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ERC

FUTURE-PHARMA Report Summary

Project ID: 269110
Funded under: FP7-IDEAS-ERC
Country: United Kingdom

Mid-Term Report Summary - FUTURE-PHARMA (Exploiting plants for the production of future generation recombinant pharmaceuticals)

The major objective of the Future-Pharma project is to develop innovative ways to use plants for the economic, safe and sustainable production of regulator-approved combinations of active pharmaceutical ingredients based on recombinant proteins. We focus on the production of antibodies and lectins against HIV and rabies, with the aim of generating GMP-compliant microbicidal cocktails for evaluation in phase I clinical trials. Key aspects of the project include the production of medicines both individually and as combinations in individual plants, and the development of innovative technologies to simplify the regulatory process for future products, and the development of manufacturing concepts that are transferrable to developing country settings.
We have generated many transgenic tobacco lines expressing some of the most potent HIV neutralising antibodies and lectins known. We have also produced plant lines for two anti-rabies antibodies that are recommended by the WHO for rabies post-exposure prophylaxis. We are currently in the process of breeding elite plant lines that will be the starting point for drug manufacture.
In order to standardise the development of transgenic plant lines for future products, we have adopted cutting edge technologies that will enable targeted and predictable gene integration into the plant nuclear genome. This is important because at present the gene insertion process is random, which means that for every new plant line, regulatory authorities will require an individualised portfolio of data to characterise the nature of the genetic modification and its effect. If a technology can be developed that eliminates this random insertion process, this data characterising the genetic modification can be genericised, greatly simplifying the regulatory review process. This is basic research that will be ongoing for the entire duration of the project.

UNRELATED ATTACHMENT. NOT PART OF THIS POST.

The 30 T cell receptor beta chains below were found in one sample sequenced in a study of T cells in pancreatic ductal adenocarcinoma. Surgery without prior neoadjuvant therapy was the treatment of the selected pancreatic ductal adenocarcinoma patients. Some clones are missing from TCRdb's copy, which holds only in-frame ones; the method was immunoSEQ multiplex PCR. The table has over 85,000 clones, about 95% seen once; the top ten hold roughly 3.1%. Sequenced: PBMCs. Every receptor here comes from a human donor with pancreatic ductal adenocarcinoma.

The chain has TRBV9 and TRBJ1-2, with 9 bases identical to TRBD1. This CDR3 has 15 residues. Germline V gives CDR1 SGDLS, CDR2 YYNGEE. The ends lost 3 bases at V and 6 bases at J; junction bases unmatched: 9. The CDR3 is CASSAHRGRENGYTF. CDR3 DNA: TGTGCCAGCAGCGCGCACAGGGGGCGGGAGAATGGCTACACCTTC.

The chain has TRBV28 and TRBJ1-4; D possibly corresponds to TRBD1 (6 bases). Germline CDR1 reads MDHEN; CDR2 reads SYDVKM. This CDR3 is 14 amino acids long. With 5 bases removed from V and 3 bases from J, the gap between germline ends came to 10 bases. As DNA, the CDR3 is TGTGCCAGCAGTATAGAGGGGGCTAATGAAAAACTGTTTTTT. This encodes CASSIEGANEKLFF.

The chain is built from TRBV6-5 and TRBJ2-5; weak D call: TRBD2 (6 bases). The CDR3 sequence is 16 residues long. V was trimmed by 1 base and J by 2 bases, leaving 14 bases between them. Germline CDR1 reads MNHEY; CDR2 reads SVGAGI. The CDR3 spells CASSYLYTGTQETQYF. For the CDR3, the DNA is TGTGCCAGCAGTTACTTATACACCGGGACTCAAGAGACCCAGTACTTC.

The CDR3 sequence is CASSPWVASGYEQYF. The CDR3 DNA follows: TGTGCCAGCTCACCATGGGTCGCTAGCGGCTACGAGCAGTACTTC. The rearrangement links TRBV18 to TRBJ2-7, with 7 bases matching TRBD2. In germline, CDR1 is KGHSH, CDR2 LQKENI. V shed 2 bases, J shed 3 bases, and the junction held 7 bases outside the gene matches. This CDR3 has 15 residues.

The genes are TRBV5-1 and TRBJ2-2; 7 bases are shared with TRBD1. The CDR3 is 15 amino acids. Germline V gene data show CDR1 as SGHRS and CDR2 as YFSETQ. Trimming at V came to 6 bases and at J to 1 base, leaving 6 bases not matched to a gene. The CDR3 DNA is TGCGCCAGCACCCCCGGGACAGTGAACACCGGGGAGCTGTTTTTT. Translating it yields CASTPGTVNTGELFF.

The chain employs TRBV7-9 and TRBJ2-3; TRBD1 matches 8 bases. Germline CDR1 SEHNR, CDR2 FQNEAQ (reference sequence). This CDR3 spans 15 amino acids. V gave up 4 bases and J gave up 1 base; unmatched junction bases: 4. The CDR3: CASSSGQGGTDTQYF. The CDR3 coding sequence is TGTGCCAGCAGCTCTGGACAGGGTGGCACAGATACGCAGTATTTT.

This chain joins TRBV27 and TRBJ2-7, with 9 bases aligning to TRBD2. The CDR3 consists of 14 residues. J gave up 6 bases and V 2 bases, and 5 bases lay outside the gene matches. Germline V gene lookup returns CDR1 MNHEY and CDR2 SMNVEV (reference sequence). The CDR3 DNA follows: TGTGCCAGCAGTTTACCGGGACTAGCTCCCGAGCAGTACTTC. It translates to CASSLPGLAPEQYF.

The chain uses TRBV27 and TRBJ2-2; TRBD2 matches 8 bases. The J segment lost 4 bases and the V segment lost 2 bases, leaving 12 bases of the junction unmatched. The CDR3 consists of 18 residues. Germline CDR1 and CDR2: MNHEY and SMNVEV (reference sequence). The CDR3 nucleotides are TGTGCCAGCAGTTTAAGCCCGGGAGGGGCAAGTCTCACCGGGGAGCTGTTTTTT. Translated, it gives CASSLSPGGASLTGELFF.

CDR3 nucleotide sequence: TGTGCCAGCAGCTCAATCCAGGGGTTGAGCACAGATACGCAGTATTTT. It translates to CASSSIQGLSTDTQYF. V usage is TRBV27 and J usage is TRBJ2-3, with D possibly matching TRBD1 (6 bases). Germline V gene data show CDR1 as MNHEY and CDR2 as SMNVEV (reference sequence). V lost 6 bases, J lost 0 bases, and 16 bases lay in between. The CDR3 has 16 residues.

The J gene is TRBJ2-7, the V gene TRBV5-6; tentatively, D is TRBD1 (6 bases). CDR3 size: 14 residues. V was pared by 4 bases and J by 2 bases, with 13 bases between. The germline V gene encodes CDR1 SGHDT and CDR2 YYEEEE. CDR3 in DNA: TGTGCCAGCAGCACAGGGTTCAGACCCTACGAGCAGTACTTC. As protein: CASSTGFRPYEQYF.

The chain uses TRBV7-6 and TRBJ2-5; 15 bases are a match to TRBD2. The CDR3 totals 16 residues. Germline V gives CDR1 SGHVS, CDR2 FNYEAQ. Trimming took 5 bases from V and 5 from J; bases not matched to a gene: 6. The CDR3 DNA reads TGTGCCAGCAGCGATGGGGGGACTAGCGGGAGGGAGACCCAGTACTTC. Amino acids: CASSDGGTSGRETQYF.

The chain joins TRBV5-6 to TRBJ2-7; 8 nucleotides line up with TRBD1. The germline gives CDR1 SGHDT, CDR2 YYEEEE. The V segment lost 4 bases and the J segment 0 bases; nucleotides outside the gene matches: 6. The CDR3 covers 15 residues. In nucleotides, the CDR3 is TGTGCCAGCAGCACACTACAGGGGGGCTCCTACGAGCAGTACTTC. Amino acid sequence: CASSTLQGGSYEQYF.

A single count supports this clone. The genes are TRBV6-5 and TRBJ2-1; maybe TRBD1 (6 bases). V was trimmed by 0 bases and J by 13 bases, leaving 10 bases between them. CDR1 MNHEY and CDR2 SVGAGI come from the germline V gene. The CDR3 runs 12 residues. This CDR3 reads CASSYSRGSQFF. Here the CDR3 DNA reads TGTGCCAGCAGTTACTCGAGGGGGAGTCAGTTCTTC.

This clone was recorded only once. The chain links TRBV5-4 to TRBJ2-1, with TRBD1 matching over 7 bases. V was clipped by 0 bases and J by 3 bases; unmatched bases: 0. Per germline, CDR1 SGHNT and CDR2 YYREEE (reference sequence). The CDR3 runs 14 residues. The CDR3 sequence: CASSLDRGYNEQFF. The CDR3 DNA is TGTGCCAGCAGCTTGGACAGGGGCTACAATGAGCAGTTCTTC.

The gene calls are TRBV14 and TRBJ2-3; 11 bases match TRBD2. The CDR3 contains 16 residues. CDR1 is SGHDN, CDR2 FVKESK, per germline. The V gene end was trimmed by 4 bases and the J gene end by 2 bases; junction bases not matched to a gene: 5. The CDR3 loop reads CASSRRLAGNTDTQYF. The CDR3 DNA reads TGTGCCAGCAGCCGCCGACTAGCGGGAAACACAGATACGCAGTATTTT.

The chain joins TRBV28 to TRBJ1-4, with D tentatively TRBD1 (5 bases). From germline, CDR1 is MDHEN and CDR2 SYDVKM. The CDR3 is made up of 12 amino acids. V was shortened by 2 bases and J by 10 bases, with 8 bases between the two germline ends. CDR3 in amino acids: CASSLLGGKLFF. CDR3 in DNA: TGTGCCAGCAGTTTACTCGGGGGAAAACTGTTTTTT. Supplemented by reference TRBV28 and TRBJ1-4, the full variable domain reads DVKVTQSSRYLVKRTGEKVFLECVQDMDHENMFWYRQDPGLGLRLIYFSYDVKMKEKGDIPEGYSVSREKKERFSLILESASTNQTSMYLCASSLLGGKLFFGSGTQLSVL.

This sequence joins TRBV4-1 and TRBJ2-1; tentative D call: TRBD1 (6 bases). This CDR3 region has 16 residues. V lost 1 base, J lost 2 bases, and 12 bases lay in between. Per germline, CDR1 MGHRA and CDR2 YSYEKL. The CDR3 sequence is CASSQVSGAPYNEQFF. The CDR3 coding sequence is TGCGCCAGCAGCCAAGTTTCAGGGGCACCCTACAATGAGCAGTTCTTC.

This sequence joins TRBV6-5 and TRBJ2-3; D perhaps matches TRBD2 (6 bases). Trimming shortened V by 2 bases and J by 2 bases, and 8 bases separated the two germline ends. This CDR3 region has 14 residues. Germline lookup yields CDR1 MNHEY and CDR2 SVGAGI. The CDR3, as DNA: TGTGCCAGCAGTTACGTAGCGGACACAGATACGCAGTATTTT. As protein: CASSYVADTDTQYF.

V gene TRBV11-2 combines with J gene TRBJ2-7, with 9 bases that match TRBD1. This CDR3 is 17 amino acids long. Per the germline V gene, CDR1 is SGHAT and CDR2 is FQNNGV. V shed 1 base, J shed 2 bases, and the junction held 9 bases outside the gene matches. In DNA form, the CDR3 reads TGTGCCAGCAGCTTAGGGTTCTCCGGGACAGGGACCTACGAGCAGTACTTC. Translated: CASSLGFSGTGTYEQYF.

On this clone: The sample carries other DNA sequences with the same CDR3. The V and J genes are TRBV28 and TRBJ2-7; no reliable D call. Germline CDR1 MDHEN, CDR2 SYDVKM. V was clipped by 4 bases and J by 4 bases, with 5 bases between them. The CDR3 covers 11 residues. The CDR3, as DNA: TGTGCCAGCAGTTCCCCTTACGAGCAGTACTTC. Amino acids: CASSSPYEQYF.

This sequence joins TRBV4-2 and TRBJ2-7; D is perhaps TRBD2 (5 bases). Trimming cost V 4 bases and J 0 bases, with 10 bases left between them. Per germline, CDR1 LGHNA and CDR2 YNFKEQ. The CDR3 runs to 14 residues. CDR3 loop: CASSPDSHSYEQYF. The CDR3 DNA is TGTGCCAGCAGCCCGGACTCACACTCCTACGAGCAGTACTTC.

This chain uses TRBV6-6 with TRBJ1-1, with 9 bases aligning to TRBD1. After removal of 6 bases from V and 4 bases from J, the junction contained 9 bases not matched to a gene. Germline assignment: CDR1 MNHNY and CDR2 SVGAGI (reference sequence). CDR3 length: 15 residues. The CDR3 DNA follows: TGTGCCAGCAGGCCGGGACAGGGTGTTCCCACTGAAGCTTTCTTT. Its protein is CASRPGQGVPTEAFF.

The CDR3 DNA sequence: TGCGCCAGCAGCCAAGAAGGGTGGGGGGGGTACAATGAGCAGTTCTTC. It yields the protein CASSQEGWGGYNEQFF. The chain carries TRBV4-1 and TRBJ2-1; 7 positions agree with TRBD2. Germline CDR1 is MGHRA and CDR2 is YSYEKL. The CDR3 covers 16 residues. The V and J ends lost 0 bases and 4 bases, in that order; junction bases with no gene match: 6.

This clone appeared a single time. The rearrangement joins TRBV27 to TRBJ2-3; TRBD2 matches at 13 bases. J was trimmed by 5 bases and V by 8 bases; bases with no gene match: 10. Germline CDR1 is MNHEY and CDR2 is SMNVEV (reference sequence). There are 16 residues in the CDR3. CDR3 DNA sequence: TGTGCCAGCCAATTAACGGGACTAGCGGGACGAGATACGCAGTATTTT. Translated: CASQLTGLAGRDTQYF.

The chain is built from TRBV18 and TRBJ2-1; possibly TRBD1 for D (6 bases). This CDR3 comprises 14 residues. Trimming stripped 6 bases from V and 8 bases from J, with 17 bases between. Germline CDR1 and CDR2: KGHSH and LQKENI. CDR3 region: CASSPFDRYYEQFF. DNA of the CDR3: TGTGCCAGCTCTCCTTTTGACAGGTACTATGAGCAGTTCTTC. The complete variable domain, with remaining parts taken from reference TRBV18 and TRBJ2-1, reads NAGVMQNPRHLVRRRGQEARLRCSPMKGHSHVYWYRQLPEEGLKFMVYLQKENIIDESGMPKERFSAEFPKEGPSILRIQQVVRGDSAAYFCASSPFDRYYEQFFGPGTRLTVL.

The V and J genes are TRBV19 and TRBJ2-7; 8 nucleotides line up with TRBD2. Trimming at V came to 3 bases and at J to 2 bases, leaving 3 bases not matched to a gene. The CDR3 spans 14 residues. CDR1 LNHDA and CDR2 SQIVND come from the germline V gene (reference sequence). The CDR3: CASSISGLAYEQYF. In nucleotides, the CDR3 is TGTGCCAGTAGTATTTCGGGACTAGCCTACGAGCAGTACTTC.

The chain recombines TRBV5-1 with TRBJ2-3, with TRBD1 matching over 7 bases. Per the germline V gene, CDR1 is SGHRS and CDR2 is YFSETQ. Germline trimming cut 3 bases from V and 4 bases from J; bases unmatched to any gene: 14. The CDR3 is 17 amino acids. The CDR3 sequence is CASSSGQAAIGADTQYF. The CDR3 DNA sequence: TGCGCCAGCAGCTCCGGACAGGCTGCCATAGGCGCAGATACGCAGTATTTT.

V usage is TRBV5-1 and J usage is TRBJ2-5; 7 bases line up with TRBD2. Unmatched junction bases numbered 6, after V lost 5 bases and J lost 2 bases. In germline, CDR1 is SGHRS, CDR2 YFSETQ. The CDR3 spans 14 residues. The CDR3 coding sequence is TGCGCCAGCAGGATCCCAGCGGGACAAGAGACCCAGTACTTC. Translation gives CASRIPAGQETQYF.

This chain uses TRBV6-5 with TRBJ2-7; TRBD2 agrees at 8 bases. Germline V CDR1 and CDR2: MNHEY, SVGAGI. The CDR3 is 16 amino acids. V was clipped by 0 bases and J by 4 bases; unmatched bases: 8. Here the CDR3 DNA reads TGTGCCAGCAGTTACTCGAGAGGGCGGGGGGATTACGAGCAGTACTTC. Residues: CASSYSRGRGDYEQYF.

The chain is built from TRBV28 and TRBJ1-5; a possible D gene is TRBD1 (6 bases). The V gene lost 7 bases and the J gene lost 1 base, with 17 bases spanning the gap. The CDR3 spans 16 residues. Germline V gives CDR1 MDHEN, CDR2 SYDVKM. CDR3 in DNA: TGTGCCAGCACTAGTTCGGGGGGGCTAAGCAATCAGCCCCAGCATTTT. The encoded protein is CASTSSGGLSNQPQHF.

To simplify downstream manufacturing processes (drug extraction and purification) and to facilitate transfer of plant molecular farming technologies to developing countries, we are refining the methodologies involved. We have made progress in this regard with respect to the methods used for the initial clarification of plant extract, resulting in a cost reduction of approximately 30% compared to the previously-developed process. An extension of this approach is to investigate whether purification is needed at all, and one of the original aims was to assess whether a crude plant extract might be suitable for treatment, rather than a highly purified product. Although an attractive proposition, this does require expression of the drug candidate at very high levels, and so far we have not been able to achieve this.
Finally, we have made an early start on the work required in preparation for the clinical trial that is envisaged in the final year of the project. We are preparing to discuss the modification to the manufacturing process with national regulators.

Reported by

ST GEORGE'S HOSPITAL MEDICAL SCHOOL
United Kingdom
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